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Omar Khayyam

"The Rubaiyat of Omar Khayyam"

Fiction | Poem | Adult | Published in 1100

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Summary and Study Guide


“The Rubáiyát of Omar Khayyám” is a long lyric poem in quatrains (four-line stanzas) of iambic pentameter, with a rhyme scheme of AABA. Translated by Edward Fitzgerald from a manuscript of Persian verse attributed to Omar Khayyam, a 12th-century Persian mathematician and philosopher, “The Rubaiyat” contains pithy observations on complex subjects such as love, death, and the existence of God and an afterlife.

When “The Rubaiyat” was first published in March 1859, it received little attention. Fitzgerald, a friend of Victorian poets like Alfred Tennyson (1809-1902), was considered only a minor literary figure at the time. However, poet Dante Gabriel Rossetti (1828-1882) discovered the poem in 1860 and played a significant role in popularizing it. From thereon, “The Rubaiyat” had a meteoric rise in popularity, becoming one of the most-quoted poems in English by the early 20th century. It is useful to consider Fitzgerald’s “The Rubaiyat” partly as a work of English literature, since his translation is extremely free and creative. Some critics consider “The Rubaiyat” as a standalone poem inspired by the original Persian verse, rather than a transcreation. Fitzgerald revised “The Rubaiyat” four times after its first publication, so that there exist five published editions of the poem. This study guide uses the first edition. Many of the changes Fitzgerald introduced in subsequent editions are quite significant, as can be seen in this comparison of two versions of Verse 1:

First edition
Awake! for Morning in the Bowl of Night
Has flung the Stone that puts the Stars to Flight:
And Lo! the Hunter of the East has caught
The Sultan’s Turret in a Noose of Light.
Fifth edition
WAKE! For the Sun, who scatter’d into flight
The Stars before him from the Field of Night,
Drives Night along with them from Heav’n, and strikes
The Sultan’s Turret with a Shaft of Light.

Poet Biography

Omar Khayyam (full Arabic name Ghiyāth al-Dīn Abū al-Fatḥ ʿUmar ibn Ibrāhīm al-Nīsābūrī al-Khayyāmī; 1048-1131 AD) was a renaissance man long before the dawn of the European renaissance: an expert in subjects as diverse as mathematics, law, and philosophy. Khayyam (the family name literally meaning “tent-maker”) was born in Naishapur, in northeastern Persia, around the time when the Seljuk Turk (a central Asian tribe) dynasty began to rule the region. When he was 20, Khayyam moved to the great city of Samarkand, now in Uzbekistan, for work and further scholarship. It is in Samarkand that he wrote some of his greatest treatises on algebra.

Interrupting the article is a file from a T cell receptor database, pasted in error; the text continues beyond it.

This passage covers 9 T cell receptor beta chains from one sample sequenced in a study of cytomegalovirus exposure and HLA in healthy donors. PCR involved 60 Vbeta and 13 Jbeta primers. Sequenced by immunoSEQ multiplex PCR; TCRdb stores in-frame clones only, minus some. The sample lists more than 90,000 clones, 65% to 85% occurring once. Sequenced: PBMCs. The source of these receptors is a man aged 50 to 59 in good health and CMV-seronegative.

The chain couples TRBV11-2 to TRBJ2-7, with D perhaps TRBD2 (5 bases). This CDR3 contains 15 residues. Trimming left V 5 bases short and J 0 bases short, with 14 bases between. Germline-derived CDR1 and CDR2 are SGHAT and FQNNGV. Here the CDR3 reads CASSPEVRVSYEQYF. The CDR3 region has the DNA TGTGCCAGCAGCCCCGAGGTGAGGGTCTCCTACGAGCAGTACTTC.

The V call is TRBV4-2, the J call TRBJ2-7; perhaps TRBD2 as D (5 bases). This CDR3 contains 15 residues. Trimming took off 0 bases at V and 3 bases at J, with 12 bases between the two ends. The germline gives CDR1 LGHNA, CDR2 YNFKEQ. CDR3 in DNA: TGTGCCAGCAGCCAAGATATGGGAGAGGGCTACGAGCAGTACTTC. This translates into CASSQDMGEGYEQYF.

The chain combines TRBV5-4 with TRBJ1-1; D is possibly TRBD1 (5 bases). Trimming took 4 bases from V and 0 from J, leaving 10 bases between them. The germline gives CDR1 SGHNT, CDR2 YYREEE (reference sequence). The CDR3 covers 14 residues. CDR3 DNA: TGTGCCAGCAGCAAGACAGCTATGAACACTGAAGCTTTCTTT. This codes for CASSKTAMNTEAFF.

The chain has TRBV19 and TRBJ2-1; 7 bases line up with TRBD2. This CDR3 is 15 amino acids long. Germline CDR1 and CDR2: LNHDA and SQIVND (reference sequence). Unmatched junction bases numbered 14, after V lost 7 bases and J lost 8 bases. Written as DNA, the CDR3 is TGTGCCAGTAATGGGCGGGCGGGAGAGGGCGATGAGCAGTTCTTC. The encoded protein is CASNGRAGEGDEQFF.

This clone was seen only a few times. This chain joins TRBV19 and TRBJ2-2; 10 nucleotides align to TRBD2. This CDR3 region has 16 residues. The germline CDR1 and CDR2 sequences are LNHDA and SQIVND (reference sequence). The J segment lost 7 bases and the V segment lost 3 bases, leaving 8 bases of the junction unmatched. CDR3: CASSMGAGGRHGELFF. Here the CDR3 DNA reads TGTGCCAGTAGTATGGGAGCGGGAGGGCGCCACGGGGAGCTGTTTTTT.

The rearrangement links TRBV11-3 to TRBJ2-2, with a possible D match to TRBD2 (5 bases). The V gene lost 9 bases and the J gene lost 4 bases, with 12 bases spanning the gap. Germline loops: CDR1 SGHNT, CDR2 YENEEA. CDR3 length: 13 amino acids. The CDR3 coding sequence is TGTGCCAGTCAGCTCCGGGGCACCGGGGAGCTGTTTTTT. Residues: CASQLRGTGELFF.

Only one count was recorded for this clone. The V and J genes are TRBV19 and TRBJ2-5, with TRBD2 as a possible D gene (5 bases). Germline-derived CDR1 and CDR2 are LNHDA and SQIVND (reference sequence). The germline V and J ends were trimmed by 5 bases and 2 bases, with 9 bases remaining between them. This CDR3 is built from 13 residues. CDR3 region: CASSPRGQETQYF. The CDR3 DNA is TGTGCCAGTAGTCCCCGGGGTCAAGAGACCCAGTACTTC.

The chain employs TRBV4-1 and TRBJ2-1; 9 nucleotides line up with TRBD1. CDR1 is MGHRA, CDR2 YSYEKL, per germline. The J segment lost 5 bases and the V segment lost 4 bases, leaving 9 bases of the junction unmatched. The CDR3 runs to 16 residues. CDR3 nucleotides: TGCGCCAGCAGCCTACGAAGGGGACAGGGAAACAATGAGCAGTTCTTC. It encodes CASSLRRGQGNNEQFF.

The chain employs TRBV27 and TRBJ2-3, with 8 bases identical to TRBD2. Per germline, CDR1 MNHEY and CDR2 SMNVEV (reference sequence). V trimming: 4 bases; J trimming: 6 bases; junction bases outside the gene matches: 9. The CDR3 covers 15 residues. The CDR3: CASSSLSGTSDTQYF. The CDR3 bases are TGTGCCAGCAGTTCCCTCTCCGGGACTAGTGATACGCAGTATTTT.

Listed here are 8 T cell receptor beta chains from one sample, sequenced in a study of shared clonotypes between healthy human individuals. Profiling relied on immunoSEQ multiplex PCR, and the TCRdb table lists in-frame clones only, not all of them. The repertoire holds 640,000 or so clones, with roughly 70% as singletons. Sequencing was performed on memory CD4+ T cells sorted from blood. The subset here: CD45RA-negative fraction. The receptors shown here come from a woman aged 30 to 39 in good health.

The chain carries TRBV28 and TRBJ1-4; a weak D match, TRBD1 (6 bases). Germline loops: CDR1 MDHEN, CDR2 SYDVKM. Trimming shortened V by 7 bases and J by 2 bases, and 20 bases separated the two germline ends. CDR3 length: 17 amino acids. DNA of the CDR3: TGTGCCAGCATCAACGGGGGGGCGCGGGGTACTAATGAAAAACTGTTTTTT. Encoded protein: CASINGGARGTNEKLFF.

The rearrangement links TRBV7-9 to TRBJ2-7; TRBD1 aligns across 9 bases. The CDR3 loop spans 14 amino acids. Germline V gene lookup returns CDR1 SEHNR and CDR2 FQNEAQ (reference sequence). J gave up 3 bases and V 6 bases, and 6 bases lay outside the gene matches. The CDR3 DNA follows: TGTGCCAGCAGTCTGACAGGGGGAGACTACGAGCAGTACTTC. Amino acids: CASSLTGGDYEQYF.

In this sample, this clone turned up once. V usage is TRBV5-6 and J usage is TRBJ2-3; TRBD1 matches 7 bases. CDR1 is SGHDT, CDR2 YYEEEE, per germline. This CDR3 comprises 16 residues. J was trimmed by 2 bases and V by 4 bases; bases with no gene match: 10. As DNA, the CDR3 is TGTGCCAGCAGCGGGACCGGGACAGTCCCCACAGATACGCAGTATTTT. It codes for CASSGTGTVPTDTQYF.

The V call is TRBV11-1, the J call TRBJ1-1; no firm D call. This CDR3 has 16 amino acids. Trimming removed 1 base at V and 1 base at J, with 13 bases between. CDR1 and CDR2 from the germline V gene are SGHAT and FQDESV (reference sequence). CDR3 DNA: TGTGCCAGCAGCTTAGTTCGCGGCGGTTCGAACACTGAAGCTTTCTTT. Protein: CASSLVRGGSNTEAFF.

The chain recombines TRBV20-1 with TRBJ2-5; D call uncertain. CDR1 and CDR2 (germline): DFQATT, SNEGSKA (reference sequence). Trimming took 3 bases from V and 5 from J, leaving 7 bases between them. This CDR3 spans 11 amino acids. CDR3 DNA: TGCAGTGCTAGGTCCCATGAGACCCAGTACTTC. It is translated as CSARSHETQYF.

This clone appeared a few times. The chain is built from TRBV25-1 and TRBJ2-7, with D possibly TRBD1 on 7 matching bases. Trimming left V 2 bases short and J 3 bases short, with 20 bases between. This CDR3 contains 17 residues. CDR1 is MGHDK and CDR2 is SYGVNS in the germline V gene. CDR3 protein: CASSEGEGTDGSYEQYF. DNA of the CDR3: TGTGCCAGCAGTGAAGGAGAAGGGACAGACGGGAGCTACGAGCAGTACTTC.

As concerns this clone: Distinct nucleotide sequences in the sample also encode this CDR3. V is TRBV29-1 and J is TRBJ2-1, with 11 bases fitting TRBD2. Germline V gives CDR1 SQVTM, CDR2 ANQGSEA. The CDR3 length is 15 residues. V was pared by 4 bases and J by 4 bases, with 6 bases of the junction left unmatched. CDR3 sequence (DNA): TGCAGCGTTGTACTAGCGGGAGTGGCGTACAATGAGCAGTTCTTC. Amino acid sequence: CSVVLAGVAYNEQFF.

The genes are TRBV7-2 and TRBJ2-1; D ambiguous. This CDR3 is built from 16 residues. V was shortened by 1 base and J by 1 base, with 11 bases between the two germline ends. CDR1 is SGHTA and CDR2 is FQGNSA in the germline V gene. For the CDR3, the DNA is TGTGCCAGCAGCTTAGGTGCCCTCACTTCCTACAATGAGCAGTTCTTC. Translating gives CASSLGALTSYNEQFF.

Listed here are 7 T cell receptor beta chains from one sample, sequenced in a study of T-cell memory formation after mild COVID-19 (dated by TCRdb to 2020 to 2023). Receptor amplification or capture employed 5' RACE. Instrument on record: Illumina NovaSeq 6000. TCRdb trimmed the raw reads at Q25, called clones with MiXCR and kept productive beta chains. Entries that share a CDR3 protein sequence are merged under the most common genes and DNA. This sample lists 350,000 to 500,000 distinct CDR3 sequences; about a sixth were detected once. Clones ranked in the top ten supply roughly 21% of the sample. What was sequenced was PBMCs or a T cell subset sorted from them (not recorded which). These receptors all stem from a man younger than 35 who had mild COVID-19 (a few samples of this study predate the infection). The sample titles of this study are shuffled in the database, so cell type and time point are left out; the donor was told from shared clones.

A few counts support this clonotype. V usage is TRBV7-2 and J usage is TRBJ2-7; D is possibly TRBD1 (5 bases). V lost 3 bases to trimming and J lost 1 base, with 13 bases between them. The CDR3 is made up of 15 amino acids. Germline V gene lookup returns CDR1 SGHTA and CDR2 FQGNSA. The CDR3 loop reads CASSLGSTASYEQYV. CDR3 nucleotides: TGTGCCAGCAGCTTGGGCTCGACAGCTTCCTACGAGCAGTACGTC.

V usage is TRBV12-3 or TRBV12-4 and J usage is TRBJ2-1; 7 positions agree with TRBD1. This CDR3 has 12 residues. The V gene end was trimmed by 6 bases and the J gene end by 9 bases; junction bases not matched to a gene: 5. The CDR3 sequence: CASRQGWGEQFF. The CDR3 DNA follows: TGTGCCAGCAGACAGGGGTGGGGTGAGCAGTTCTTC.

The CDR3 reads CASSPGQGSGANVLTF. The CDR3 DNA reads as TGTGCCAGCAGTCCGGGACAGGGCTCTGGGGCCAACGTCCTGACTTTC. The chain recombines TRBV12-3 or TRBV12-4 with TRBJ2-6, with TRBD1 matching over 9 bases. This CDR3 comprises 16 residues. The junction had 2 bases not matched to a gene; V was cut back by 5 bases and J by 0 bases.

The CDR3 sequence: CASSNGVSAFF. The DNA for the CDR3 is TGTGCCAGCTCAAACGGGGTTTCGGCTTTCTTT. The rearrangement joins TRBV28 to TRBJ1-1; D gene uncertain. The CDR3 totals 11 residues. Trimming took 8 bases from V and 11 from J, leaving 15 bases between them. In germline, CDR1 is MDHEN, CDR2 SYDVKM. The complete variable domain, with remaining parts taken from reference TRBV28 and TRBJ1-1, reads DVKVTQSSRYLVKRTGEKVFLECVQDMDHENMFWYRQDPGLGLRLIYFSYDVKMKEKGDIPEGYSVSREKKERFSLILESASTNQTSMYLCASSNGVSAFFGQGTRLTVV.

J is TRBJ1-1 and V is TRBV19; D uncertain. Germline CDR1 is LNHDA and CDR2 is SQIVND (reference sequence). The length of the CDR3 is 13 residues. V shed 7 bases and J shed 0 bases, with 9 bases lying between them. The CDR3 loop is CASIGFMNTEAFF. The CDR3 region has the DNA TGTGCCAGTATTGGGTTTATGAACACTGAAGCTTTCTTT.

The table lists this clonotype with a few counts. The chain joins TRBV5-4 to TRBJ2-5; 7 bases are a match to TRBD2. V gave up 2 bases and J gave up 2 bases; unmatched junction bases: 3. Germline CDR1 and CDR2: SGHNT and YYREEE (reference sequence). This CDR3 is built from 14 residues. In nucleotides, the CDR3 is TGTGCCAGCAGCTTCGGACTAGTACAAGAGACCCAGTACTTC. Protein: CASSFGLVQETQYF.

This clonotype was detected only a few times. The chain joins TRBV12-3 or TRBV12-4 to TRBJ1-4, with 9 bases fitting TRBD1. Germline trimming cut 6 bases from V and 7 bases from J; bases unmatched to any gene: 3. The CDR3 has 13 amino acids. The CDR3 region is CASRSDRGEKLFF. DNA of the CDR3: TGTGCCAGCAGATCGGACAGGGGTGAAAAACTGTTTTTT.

Prodigiously intelligent and reserved in temperament, Khayyam was an agnostic who chafed under the orthodox religious state the Seljuk Turks were beginning to impose in Persia. However, Khayyam did enjoy court patronage from time to time, which enabled him to finish many significant works. Among his other scientific achievements, Khayyam discovered a geometrical method of solving cubic equations by intersecting a parabola with a circle, and helped design the Jalali calendar, a very advanced solar calendar, a modified version of which is still in use in Iran. Khayyam is believed to have married and had children; beyond this, not much is known of his personal life.

Though Khayyam was famous for his erudition in his day, very little was known about his poetry. Some scholars speculate that he did not dare to make his poetry public at the time, since it contained heretical (dissenting from established religious belief) themes. However, these claims are unproven. Verses under Khayyam’s name began to appear in the oral tradition only much after his death. In the coming centuries, there grew a tradition of attributing verses to Khayyam, especially those that tackled nihilistic philosophy, a rejection of the afterlife, and an emphasis on living in the moment. It is unclear if the historical Omar Khayyam wrote all or most of these verses, or if they were even written by any one single poet.

Edward Fitzgerald (1809-1883) was an English writer and poet. A member of what grew to be one of England’s most wealthy families of the time, Fitzgerald was educated at Cambridge university. Single for most of his life, Fitzgerald married Lucy Barton, daughter of the Quaker poet Bernard Barton, in 1856. However, the couple separated a few months after the wedding.

Though interested in literature and friends with the likes of Tennyson and British novelist William Makepeace Thackeray (1811-1863), Fitzgerald did not publish much until 1851, when his first book Euphranor was launched. In 1853 he began to study Persian, encouraged by his friend and Oxford professor Edward Byles Cowell. It was Cowell who introduced Fitzgerald to the works attributed to Khayyam in 1857. The independent verses were in a manuscript preserved in Oxford’s Bodleian Library and were arranged by end rhyme, rather than in a narrative structure.

In their wit, irreverence, and the celebration of the material and sensual, Fitzgerald found a mirror for his own beliefs; he took on the massive task of translating them. Fitzgerald did not include all the verses of the manuscript in his translation. In his own words, this translation was extremely free and creative, more of a “transmogrification,” rather than a literal retelling. Fitzgerald’s intention was to convey the spirit rather than the letter of Khayyam’s verses, to ensure “The Rubaiyat” was “better a live Sparrow than a stuffed Eagle.” All versions of Fitzgerald’s Rubaiyat contain an “Introduction” and footnotes, explaining their context to the reader. Fitzgerald continued to change his translation of the verses until the end of his life.

Poem Text

Khayyam, Omar. “The Rubaiyat of Omar Khayyam.” Translated by Edward Peter Fitzgerald, 1859, Project Gutenberg.